Organizer-Derived WOX5 Signal Maintains Root Columella Stem Cells through Chromatin-Mediated Repression of CDF4 Expression.
    Pi, L. ; Graaff, E. van der; Llavata Peris, C.I. ; Weijers, D. ; Henning, L. ; Groot, E. de; Laux, T. - \ 2015
    Developmental Cell 33 (2015)5. - ISSN 1534-5807 - p. 576 - 588.
    histone deacetylase - arabidopsis-thaliana - transcriptional repression - gene-expression - wuschel - meristem - shoot - topless - protein - fate
    Stem cells in plants and animals are maintained pluripotent by signals from adjacent niche cells. In plants, WUSCHEL HOMEOBOX (WOX) transcription factors are central regulators of stem cell maintenance in different meristem types, yet their molecular mode of action has remained elusive. Here we show that in the Arabidopsis root meristem, the WOX5 protein moves from the root niche organizer, the quiescent center, into the columella stem cells, where it directly represses the transcription factor gene CDF4. This creates a gradient of CDF4 transcription, which promotes differentiation opposite to the WOX5 gradient, allowing stem cell daughter cells to exit the stem cell state. We further show that WOX5 represses CDF4 transcription by recruiting TPL/TPR co-repressors and the histone deacetylase HDA19, which consequently induces histone deacetylation at the CDF4 regulatory region. Our results show that chromatin-mediated repression of differentiation programs is a common strategy in plant and animal stem cell niches.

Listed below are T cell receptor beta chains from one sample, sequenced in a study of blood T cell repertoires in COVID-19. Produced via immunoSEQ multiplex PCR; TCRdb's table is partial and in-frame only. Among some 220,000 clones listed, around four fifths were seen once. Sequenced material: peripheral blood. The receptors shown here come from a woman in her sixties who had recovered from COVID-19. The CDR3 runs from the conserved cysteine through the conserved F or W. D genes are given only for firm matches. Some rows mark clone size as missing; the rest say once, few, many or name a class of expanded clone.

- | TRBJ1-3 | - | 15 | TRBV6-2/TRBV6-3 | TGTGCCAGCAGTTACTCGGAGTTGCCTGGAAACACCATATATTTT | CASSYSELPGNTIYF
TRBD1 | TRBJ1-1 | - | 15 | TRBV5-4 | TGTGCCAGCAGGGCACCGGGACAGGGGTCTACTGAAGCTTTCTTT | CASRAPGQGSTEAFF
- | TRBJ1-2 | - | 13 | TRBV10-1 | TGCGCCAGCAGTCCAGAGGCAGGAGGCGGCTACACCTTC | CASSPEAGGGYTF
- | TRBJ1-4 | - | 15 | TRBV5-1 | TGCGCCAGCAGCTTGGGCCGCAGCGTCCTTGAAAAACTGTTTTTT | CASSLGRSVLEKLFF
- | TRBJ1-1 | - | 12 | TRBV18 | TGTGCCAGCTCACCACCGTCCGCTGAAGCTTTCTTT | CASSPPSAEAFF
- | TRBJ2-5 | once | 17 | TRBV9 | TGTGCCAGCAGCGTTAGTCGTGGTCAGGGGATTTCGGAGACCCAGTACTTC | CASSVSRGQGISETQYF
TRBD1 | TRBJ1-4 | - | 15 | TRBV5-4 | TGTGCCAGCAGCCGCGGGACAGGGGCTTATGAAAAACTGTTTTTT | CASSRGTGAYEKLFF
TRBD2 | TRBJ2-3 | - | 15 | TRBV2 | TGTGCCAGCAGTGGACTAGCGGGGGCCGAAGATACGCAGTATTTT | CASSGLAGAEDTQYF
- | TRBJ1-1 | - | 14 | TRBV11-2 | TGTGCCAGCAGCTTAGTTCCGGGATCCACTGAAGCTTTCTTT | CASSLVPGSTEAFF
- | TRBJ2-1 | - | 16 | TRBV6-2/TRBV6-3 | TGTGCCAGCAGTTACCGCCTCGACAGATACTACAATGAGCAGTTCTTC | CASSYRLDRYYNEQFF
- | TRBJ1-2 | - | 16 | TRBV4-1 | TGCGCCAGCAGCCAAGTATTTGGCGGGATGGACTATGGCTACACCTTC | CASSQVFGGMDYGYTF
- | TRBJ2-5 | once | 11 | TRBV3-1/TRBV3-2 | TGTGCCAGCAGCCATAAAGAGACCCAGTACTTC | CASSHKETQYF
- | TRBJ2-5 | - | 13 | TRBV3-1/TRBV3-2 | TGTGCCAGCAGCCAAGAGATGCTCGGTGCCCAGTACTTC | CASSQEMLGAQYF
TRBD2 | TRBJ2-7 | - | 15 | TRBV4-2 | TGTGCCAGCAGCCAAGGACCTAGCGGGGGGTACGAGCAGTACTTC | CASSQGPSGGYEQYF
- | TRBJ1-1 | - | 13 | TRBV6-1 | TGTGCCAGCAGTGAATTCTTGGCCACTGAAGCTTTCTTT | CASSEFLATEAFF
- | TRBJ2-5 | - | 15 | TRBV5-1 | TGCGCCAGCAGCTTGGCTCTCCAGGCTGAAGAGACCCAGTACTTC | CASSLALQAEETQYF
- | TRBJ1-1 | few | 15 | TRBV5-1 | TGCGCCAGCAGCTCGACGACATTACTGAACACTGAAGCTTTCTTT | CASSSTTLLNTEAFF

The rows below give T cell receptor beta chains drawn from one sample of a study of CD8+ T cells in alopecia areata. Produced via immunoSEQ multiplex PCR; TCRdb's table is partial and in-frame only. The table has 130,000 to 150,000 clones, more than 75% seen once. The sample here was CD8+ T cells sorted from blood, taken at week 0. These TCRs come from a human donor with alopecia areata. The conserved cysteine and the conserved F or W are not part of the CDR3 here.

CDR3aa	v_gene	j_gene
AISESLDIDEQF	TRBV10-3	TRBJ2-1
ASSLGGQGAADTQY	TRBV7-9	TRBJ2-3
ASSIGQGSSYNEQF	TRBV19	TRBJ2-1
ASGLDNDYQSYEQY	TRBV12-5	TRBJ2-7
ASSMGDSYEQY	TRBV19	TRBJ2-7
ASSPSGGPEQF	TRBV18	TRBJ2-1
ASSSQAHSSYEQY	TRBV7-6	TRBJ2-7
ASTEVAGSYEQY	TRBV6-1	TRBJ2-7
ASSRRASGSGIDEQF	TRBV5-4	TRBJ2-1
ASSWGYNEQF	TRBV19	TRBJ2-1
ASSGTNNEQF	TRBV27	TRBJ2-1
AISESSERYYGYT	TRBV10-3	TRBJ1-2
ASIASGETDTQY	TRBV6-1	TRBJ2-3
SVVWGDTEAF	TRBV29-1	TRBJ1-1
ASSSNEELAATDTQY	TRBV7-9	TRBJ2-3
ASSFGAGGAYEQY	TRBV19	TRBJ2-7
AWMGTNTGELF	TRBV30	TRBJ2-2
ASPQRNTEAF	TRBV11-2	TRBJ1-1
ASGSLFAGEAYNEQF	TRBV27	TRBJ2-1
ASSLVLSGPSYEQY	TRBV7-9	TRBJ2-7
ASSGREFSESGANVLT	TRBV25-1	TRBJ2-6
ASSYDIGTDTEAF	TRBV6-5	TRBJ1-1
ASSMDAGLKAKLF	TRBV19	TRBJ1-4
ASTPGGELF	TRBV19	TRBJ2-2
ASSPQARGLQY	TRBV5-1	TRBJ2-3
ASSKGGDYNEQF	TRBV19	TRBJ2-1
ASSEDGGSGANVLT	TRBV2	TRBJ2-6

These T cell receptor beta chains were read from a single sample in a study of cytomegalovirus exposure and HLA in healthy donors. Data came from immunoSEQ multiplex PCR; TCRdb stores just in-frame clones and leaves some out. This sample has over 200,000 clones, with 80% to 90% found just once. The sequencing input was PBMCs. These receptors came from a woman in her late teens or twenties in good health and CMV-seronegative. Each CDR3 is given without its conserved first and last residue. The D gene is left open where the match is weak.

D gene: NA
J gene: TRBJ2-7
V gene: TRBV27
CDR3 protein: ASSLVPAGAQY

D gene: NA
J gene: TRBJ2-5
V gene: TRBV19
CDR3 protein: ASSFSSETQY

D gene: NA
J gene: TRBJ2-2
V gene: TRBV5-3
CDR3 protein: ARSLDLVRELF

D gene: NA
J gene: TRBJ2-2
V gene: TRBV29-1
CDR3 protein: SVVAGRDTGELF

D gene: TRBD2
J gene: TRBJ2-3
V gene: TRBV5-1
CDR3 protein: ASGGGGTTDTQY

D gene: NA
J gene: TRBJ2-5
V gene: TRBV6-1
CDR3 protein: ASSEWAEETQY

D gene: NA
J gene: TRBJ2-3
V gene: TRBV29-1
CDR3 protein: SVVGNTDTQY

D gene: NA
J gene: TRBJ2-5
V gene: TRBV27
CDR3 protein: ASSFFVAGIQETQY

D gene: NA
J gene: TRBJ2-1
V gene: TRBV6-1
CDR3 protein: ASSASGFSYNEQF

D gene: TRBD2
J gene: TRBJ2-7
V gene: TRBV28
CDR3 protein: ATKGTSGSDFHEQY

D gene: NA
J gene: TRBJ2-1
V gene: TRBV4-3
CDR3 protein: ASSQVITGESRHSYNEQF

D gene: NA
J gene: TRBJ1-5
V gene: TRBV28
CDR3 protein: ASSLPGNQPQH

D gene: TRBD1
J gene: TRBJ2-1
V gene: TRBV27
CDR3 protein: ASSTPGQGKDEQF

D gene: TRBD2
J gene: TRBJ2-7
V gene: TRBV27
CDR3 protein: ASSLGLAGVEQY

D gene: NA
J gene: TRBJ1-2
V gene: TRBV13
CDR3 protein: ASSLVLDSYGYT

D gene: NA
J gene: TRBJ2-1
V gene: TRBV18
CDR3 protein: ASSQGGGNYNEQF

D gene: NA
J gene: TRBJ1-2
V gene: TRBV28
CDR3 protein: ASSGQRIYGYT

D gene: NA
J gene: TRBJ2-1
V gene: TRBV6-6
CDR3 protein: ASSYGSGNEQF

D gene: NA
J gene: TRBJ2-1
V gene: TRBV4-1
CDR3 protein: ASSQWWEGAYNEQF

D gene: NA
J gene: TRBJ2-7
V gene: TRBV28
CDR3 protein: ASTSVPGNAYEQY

Large-Scale Phenomics Identifies Primary and Fine-Tuning Roles for CRKs in Responses Related to Oxidative Stress.
    Bourdais, G. ; Burdiak, P. ; Gauthier, A. ; Nitsch, L.M.C. ; Salojärvi, J. ; Rayapuram, C. ; Idänheimo, N. ; Hunter, K. ; Kimura, S. ; Merilo, E. ; Vaattovaara, A. ; Oracz, K. ; Kaufholdt, D. ; Pallon, A. ; Anggoro, D.T. ; Glów, D. ; Lowe, J. ; Zhou, J. ; Mohammadi, O. ; Puukko, T. ; Albert, A. ; Lang, H. ; Ernst, D. ; Kollist, H. ; Brosché, M. ; Durner, J. ; Borst, J.W. ; Collinge, D.B. ; Karpinski, S. ; Lyngkjær, M.F. ; Robatzek, S. ; Wrzaczek, M. ; Kangasjärvi, J. - \ 2015